Opportunity knocks but once

Raja Petra Kamarudin

It is easy to be an ‘expert’ on hindsight. Speaking with foresight is more difficult.

Anyone can be an expert when talking about the 1999 general elections, or the 2004 general elections, or the Anwar Ibrahim political crisis, or any of those other developments that have happened over the last couple of years. But try forecasting the outcome of the next two general elections, or tell us, in the first place, when the elections will be held, or whether Anwar will ever become the Prime Minister of Malaysia. Not that easy is it?

Well, we did once have foresight. 20 years ago, in 1985, we forecasted what would happen today. When I say ‘we’, I am talking about the Malay Chamber of Commerce and Industry of Malaysia (DPPMM). And when did we make this forecast? During the two-day conference at the Shangrila Hotel in Kuala Lumpur, which was graced by both the then Prime Minister and Deputy Prime Minister.

Before I talk about the conference, earlier, soon after he became Prime Minister, Dr Mahathir Mohamad hosted the Malay and Chinese businessmen from the Malay and Chinese Chambers of Commerce for dinner at the Equatorial Hotel. It was a Chinese dinner and the table of ten seated five members each from the Malay and Chinese Chambers. And we were told to sit in alternate seats so that each Chinese businessman had a Malay businessman on each side of him, and the same would go for the Malay businessmen.

After dinner, Dr Mahathir delivered his speech and I must admit it was then that I really had admiration for the man. He became my hero. He was in fact already my hero even before that. That night I became his staunch supporter.

Dr Mahathir’s address to the Malays was that the New Economic Policy (NEP) had less than ten years to go. As promised, the NEP would run for twenty years from 1970 to 1990. The Chinese, said Dr Mahathir, had been very accommodating in allowing the Malays twenty years to catch up with them. Whether the Malays caught up or not is not the fault of the Chinese. The Chinese had agreed to play with a handicap and allow the Malays a chance to grab a share of Malaysia’s economic pie. It would be up to the Malays to succeed.

Come 1990, the NEP would have to end, whether the Malays were ready yet or not. To be fair to the other races, the NEP cannot be extended and must end as scheduled, even if, by then, the Malays are still short of the 30% target. So the Malays had better buck up and catch up. If not, then the Malays would be left behind.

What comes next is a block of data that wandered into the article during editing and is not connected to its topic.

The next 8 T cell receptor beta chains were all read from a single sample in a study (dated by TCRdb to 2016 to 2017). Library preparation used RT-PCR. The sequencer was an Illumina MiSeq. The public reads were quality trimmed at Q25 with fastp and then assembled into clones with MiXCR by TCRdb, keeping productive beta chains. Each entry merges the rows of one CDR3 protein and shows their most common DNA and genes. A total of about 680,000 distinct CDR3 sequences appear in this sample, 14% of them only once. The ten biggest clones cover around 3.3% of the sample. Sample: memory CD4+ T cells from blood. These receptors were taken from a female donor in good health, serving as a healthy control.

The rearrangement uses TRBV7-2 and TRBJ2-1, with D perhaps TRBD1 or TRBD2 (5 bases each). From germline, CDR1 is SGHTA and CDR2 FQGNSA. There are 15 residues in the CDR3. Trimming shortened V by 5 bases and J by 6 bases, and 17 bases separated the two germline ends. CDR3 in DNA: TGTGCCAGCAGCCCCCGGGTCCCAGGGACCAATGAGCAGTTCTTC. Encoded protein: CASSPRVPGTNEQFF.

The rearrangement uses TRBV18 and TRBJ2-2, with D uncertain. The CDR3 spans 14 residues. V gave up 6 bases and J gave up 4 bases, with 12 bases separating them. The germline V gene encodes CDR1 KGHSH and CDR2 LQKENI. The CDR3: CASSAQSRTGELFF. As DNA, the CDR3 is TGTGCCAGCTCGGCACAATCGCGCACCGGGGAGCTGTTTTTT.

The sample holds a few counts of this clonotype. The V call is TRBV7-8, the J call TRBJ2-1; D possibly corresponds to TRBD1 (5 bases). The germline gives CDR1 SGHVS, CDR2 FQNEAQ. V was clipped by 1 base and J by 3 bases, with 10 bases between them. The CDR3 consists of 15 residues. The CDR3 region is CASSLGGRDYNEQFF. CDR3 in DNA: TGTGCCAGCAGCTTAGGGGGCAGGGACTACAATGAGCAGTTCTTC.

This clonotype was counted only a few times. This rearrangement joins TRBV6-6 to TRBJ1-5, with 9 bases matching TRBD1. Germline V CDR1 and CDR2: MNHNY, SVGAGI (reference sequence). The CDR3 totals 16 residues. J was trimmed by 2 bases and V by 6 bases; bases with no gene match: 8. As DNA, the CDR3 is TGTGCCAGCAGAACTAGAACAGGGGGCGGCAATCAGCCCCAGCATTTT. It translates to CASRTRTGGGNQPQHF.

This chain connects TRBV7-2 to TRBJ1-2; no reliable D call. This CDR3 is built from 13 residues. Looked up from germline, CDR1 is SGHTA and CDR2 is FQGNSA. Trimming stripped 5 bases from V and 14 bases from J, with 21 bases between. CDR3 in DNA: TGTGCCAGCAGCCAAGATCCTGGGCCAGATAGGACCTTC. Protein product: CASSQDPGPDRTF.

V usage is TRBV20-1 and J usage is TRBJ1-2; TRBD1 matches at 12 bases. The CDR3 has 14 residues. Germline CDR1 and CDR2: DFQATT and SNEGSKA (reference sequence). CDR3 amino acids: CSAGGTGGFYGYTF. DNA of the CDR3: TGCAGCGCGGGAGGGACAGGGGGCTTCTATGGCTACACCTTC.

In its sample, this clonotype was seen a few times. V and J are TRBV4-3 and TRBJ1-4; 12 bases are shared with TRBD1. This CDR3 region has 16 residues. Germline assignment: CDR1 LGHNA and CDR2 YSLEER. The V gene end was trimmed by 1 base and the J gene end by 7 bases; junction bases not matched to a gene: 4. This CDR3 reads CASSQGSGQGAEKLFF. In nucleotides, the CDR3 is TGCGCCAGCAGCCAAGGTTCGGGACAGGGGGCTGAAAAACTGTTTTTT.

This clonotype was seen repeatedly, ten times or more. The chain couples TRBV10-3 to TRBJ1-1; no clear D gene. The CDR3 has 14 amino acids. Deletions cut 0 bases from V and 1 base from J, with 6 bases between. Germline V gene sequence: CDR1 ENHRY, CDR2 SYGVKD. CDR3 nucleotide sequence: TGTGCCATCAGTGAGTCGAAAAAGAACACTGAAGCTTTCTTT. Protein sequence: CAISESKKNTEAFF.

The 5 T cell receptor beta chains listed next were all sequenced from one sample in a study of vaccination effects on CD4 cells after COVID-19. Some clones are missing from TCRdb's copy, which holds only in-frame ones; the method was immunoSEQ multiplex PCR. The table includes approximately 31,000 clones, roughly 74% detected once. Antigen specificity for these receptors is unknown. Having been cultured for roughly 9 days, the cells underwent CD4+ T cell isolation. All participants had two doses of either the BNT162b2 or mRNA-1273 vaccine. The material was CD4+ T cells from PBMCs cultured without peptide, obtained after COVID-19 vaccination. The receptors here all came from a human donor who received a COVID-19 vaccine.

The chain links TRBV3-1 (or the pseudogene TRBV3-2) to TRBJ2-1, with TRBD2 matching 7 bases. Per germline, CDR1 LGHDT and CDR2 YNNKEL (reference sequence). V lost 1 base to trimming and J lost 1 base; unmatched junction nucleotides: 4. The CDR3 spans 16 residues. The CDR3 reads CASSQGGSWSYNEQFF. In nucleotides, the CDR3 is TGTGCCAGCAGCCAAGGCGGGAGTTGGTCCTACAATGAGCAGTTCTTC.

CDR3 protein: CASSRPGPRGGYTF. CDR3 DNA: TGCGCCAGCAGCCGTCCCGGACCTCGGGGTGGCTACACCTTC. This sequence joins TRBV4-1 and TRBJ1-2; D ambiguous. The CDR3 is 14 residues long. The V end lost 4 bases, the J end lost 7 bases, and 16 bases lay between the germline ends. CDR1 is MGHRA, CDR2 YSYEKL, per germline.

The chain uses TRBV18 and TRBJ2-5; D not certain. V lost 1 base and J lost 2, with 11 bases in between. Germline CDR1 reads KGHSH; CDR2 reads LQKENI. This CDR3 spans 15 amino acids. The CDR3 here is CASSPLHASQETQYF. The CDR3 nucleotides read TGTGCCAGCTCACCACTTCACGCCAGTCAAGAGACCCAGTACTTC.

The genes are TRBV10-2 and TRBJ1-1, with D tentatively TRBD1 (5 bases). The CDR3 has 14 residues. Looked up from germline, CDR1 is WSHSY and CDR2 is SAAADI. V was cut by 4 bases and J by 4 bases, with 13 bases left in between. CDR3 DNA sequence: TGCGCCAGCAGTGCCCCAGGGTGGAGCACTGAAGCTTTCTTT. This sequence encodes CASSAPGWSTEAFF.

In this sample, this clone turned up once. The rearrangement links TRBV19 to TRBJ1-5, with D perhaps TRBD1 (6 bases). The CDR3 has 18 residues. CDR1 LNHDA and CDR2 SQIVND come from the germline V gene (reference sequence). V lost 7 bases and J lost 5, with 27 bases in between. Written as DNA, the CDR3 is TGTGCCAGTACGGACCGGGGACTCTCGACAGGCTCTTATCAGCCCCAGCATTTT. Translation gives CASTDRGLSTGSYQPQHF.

Then, to the Chinese businessmen, Dr Mahathir said, the Malays form the majority of Malaysia’s population. “Who owns all the businesses?” asked Dr Mahathir. The Chinese. And who are the customers? The Malays.

The Chinese are stingy, said Dr Mahathir. They make money and keep it. They want to accumulate their wealth to become richer. The Malays, however, like to spend money. The more money they have, the more they spend. Even if they did not have money they would still spend. They would borrow to spend.

Rich Chinese would not spend that much money in Chinese shops, argued Dr Mahathir. Rich Malays would. And, the more the Malays spend, the richer the Chinese would get. Therefore, said Dr Mahathir, it is to the interest of the Chinese they help the Malays become rich, because the money would all go back to the Chinese anyway and their businesses would flourish due to Malay spending.

Actually, Dr Mahathir over-simplified the argument on spending power and more money circulating in the market. Dr Mahathir could, of course, have just used the analogy of one must feed the cow and fatten it before milking it. But what he said is true. Just see how the Chinese furniture shops and supermarkets stock up just before Hari Raya. Their shops would be overflowing with goods at the beginning of Ramadhan and would be empty again by Shawal. Cars and motorcycles also reach peak demand around that same period.

Malays really love to spend. And they spend this money in Chinese shops.

If the Chinese do not find a way to help the Malays, said Dr Mahathir, and, if by 1990, the Malays are still far short of the NEP’s target, the government would be forced to step in and do something about it. This would be necessary to ensure that the Malays do not feel neglected or abandoned by the government whereby they may take their frustrations out on the Chinese who they would blame for their predicament. Therefore, it is better the Chinese work with the Malays in achieving the objectives and targets of the NEP rather than the government get involved, which may not be favourable to the Chinese.

This all happened soon after Dr Mahathir took over as Prime Minister. A couple of years down the road, the economy took a turn for the worse. That was when the Malay Chamber organised that conference at the Shangrila Hotel which I mentioned earlier.

Around that same time, the government announced that, within 15 years, the Bumiputeras had achieved 20% share of the economic pie as opposed to the NEP’s target of 30%. With five years to go, the balance 10% could easily be achieved, meaning that the NEP would have met its objective.

Not true, we said. We have not reached 20%. We have only reached 3%. The balance 17% belongs to trust agencies like PETRONAS, MAS, MISC, MARA, PERNAS, FELDA, FELCRA, the State Economic Development Corporations (SEDCs), Bank Bumiputera, and so on. These are not Bumiputera-owned but government-owned, as the trust agencies do not belong to Bumiputera individuals but to the nation. And this nation does not belong to only the Malays but to the non-Malays as well.